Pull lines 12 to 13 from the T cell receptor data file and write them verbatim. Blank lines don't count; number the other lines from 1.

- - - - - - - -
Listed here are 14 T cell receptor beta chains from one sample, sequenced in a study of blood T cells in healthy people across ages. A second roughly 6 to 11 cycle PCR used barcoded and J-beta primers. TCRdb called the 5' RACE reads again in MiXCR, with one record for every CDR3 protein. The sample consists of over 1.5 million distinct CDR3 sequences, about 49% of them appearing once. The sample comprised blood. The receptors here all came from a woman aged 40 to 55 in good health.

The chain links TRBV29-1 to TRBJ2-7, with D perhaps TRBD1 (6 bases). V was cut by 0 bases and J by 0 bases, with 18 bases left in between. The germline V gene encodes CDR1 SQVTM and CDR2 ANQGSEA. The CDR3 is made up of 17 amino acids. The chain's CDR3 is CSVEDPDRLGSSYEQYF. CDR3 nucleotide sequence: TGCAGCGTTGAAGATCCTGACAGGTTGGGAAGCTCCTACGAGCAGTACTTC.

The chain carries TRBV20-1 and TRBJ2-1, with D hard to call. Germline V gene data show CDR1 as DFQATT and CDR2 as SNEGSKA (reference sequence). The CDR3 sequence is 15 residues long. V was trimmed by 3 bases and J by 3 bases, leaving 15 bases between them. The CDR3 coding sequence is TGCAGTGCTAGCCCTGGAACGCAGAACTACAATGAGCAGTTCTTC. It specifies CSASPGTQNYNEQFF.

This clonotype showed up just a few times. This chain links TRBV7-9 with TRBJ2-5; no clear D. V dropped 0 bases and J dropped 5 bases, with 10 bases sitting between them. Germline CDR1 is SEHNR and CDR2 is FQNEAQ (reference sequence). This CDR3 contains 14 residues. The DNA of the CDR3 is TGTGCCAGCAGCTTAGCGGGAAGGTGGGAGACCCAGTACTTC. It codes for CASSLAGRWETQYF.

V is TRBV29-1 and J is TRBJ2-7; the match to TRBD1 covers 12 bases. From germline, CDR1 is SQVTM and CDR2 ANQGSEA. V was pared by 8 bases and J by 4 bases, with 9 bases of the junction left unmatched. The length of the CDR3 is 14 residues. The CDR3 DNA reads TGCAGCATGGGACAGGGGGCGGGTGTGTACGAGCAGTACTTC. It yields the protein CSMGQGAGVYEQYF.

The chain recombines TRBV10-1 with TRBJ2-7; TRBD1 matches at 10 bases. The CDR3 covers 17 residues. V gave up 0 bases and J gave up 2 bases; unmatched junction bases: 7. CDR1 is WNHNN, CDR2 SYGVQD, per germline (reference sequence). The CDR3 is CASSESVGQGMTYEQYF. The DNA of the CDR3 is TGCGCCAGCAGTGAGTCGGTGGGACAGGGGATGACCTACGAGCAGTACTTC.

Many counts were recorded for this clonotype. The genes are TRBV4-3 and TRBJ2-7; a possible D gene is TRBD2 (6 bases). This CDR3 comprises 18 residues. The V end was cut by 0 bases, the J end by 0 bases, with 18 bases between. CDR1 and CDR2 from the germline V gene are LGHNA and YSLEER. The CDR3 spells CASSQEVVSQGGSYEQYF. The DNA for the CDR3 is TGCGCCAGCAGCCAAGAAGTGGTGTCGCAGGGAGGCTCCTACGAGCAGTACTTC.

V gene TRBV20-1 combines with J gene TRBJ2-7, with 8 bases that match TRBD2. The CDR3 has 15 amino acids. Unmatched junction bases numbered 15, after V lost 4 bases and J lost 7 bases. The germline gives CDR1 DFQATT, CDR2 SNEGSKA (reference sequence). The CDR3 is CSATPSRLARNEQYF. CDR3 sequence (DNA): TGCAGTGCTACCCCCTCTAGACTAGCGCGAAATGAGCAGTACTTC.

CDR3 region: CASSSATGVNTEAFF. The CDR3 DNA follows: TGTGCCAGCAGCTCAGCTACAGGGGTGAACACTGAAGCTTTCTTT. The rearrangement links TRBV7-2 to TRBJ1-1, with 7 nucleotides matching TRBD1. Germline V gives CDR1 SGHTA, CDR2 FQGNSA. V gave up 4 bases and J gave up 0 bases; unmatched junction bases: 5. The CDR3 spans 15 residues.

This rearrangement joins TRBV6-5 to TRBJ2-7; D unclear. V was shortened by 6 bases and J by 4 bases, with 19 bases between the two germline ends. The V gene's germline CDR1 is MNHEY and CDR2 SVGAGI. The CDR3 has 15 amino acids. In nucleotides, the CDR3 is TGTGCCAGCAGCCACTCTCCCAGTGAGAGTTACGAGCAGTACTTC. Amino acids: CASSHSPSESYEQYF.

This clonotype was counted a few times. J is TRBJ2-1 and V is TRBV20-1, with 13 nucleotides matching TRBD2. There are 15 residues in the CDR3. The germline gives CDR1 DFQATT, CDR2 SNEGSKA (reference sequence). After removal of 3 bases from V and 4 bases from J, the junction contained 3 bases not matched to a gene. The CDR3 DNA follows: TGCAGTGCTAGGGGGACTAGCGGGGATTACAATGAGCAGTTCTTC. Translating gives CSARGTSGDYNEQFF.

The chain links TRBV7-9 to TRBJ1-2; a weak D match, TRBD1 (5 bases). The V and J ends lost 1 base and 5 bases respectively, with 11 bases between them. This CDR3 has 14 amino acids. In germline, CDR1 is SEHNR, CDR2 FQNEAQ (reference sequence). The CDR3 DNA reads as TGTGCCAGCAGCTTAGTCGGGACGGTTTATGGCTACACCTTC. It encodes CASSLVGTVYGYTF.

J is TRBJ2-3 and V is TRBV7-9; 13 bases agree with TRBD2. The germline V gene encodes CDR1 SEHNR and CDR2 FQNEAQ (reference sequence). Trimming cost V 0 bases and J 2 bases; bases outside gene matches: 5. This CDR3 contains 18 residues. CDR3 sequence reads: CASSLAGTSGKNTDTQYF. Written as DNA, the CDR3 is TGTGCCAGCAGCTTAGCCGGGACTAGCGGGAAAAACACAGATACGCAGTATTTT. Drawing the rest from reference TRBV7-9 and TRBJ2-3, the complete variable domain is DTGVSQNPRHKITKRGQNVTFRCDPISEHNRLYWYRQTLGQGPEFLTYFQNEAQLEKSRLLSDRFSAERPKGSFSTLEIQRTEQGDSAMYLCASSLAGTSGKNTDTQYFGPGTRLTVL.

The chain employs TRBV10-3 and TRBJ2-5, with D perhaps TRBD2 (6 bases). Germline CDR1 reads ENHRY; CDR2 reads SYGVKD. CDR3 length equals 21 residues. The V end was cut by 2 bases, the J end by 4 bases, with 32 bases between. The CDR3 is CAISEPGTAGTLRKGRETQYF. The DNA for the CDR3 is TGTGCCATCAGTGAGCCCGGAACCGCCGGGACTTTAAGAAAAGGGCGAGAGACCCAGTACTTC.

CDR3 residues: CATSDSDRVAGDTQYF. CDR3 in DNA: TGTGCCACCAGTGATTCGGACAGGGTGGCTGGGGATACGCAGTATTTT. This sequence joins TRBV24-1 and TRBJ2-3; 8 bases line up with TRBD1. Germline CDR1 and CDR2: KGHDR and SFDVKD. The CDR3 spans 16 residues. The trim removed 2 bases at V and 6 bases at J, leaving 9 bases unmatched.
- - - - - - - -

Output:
The chain links TRBV7-9 to TRBJ1-2; a weak D match, TRBD1 (5 bases). The V and J ends lost 1 base and 5 bases respectively, with 11 bases between them. This CDR3 has 14 amino acids. In germline, CDR1 is SEHNR, CDR2 FQNEAQ (reference sequence). The CDR3 DNA reads as TGTGCCAGCAGCTTAGTCGGGACGGTTTATGGCTACACCTTC. It encodes CASSLVGTVYGYTF.

J is TRBJ2-3 and V is TRBV7-9; 13 bases agree with TRBD2. The germline V gene encodes CDR1 SEHNR and CDR2 FQNEAQ (reference sequence). Trimming cost V 0 bases and J 2 bases; bases outside gene matches: 5. This CDR3 contains 18 residues. CDR3 sequence reads: CASSLAGTSGKNTDTQYF. Written as DNA, the CDR3 is TGTGCCAGCAGCTTAGCCGGGACTAGCGGGAAAAACACAGATACGCAGTATTTT. Drawing the rest from reference TRBV7-9 and TRBJ2-3, the complete variable domain is DTGVSQNPRHKITKRGQNVTFRCDPISEHNRLYWYRQTLGQGPEFLTYFQNEAQLEKSRLLSDRFSAERPKGSFSTLEIQRTEQGDSAMYLCASSLAGTSGKNTDTQYFGPGTRLTVL.